Slashing CO2

Founded: 2021

HQ: Paris, France

CO2 reborn.

Big Picture

Since the Industrial Revolution, we’ve been forced to accept a grim trade-off. In exchange for making the fuels, plastics, and countless other goods that enrich our lives, we’ve had to live with releasing harmful carbon emissions into the air. What if the process could work the other way around, capturing CO2 and infinitely upcycling it as fuel and many other of life’s necessities?

How it Works

Dioxycle’s platform uses water and electricity at low temperatures to convert carbon captured from the air or industrial emissions into fresh outputs. The gasses pass through a catalyst-loaded membrane that can convert CO2 into some of the highest-value chemicals like ethylene. The CO2-derived outputs can be used as-is or as carbon-free feedstocks for other chemicals, polymers, or fuel.

Unfair Advantage

Dioxycle’s membrane electrode assembly is designed to maximize CO2 conversion efficiency while minimizing system input costs. The core electrolyzer system fits into a shipping container, enabling modularity and co-location at industrial sites for on-site capture and conversion of CO2 gas into highly valuable chemicals and fuels at prices that make them competitive with fossil fuels.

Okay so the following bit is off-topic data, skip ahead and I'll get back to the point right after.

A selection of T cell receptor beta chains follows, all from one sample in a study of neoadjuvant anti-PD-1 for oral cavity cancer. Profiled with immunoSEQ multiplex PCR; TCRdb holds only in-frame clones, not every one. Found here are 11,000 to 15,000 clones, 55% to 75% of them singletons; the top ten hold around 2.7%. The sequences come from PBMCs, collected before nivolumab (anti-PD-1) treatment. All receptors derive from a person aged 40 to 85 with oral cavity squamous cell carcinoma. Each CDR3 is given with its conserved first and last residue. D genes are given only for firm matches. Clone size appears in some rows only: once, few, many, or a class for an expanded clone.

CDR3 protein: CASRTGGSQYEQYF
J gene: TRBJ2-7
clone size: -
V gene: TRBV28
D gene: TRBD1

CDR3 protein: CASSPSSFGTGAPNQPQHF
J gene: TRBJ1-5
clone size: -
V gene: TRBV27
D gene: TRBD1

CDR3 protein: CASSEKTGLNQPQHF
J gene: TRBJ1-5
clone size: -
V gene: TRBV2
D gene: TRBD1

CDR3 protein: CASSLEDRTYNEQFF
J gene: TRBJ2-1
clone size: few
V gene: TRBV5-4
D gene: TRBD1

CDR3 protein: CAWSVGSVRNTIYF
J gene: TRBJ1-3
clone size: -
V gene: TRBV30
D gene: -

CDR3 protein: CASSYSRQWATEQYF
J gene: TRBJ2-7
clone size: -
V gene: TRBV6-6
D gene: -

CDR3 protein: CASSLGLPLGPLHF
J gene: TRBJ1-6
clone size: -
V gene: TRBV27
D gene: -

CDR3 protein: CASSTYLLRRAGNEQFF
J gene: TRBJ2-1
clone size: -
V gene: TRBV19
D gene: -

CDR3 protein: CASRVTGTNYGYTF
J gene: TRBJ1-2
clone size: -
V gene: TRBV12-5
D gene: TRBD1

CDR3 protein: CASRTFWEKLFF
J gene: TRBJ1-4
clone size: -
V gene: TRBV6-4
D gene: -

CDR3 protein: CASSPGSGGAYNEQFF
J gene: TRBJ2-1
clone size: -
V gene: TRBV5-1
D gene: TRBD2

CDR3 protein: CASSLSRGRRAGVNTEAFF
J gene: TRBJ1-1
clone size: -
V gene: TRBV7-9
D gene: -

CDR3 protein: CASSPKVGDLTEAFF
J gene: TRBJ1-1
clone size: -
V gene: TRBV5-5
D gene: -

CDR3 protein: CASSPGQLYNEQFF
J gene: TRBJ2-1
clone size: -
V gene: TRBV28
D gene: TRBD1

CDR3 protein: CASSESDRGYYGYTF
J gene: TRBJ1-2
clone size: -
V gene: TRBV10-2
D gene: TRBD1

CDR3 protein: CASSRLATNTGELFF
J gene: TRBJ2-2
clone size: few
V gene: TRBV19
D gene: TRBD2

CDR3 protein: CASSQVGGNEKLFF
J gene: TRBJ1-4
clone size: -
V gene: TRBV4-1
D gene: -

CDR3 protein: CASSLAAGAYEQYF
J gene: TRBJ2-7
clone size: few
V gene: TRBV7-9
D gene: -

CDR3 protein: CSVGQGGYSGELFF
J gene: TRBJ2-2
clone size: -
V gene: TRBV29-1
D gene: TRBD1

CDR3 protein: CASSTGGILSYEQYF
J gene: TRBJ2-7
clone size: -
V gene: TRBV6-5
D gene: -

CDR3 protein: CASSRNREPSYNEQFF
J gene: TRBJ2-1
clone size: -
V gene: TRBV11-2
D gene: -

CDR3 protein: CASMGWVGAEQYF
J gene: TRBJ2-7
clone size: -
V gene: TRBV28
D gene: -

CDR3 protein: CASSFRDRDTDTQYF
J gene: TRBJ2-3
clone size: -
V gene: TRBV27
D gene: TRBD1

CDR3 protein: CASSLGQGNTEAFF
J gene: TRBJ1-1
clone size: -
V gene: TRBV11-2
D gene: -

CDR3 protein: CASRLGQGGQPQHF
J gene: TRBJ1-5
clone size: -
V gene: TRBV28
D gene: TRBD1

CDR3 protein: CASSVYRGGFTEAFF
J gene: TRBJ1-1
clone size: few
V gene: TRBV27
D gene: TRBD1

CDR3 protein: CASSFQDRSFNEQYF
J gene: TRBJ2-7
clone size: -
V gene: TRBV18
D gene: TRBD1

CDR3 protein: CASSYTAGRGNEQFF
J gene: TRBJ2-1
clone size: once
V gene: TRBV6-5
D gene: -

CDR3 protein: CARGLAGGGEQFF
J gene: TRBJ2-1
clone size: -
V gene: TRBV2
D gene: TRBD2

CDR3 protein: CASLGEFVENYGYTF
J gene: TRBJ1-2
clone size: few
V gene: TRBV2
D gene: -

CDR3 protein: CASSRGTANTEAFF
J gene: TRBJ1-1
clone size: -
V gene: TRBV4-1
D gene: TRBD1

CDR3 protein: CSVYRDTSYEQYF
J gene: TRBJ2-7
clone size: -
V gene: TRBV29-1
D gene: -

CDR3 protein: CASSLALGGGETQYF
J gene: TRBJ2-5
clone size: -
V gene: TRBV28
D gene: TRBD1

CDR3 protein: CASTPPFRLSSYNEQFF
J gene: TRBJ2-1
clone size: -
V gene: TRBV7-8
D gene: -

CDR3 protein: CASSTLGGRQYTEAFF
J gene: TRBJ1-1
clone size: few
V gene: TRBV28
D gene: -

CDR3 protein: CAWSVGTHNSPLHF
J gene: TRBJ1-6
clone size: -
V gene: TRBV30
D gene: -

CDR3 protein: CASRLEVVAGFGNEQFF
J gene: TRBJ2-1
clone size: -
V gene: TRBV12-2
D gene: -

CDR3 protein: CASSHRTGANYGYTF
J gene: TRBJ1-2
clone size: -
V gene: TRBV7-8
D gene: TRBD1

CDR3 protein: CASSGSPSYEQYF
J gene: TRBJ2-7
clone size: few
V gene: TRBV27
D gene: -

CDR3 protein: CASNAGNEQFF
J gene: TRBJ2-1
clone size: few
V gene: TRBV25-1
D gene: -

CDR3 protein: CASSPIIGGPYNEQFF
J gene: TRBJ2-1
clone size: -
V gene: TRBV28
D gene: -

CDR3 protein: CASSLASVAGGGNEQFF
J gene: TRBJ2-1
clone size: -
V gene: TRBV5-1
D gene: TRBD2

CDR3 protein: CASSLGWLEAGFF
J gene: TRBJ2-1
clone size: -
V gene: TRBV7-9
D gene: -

Gigatons of CO2

potentially upcycled by 2050


Sarah holds a PhD in Chemistry focused on electrochemical CO2 reduction from the University of Cambridge. Sarah has also completed double degrees in chemistry and economics at École Polytechnique, an MPhil in Chemistry at the University of Cambridge, and a Postdoc in the Jaramillo Lab at Stanford University.


David holds a PhD in Chemistry focused on the photochemical conversion of biomass to hydrogen from the University of Cambridge. David also completed postdoctoral research at the University of Cambridge, Collège de France, and Stanford University, where he was a Lindemann Trust Fellow.

Dioxycle raises $17 million for its electrolyzer that turns CO2 into ethylene


Gas diffusion electrodes, reactor designs and key metrics of low-temperature CO2 electrolysers

Nature Energy

Electrifying start-up

Nature Catalysis